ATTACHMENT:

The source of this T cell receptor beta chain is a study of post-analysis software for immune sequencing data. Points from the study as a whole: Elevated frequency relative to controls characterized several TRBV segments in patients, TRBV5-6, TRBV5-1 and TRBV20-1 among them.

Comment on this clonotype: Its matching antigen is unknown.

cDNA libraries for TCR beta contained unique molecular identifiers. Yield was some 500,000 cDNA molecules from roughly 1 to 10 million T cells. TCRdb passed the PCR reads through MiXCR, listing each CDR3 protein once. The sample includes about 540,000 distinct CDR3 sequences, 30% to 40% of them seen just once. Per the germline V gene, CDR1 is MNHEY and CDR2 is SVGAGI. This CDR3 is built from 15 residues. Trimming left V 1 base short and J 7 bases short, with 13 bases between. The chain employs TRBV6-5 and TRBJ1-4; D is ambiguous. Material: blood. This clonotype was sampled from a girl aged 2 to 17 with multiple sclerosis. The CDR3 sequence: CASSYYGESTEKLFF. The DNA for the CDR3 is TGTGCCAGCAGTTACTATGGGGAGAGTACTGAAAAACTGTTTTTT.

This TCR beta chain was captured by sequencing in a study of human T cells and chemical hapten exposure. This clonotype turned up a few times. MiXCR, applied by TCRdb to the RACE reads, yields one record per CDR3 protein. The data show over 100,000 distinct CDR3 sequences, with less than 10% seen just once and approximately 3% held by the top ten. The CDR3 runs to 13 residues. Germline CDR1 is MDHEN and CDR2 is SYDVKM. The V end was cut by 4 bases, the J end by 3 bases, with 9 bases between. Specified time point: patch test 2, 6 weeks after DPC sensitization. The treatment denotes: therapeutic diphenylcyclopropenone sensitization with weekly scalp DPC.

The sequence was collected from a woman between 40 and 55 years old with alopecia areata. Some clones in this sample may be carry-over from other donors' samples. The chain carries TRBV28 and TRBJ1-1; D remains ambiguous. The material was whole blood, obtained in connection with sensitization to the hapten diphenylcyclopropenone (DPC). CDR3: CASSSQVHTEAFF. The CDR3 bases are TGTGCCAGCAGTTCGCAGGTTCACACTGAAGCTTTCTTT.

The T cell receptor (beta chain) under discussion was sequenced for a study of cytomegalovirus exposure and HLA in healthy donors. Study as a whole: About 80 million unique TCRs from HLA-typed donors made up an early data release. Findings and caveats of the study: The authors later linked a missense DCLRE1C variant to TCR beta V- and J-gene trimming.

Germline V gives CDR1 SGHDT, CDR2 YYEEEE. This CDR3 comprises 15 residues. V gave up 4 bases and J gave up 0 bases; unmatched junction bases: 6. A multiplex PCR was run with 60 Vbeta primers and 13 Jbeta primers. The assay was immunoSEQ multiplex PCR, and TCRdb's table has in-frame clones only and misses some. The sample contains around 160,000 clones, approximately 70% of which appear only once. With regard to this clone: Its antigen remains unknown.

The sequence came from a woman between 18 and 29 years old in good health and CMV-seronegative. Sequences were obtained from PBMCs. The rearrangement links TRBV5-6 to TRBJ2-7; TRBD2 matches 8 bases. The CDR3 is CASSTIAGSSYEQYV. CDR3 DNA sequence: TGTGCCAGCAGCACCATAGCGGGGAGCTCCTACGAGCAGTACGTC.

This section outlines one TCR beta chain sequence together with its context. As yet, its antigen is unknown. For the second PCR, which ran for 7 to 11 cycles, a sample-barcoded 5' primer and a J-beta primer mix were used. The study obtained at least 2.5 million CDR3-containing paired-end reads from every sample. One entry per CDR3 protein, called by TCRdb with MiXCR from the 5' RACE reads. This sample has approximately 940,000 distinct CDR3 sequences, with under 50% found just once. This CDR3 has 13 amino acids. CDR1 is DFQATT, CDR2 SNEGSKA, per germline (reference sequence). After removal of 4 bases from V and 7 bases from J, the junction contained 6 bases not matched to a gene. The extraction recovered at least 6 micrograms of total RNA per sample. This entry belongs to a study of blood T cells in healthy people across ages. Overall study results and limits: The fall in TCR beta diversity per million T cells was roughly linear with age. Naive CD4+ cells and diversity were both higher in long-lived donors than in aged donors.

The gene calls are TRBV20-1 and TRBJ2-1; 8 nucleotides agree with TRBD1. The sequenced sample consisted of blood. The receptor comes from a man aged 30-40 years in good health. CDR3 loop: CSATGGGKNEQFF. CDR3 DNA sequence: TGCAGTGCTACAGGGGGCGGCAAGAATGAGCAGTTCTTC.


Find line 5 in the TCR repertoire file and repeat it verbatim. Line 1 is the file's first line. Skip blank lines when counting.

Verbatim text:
The sequence was collected from a woman between 40 and 55 years old with alopecia areata. Some clones in this sample may be carry-over from other donors' samples. The chain carries TRBV28 and TRBJ1-1; D remains ambiguous. The material was whole blood, obtained in connection with sensitization to the hapten diphenylcyclopropenone (DPC). CDR3: CASSSQVHTEAFF. The CDR3 bases are TGTGCCAGCAGTTCGCAGGTTCACACTGAAGCTTTCTTT.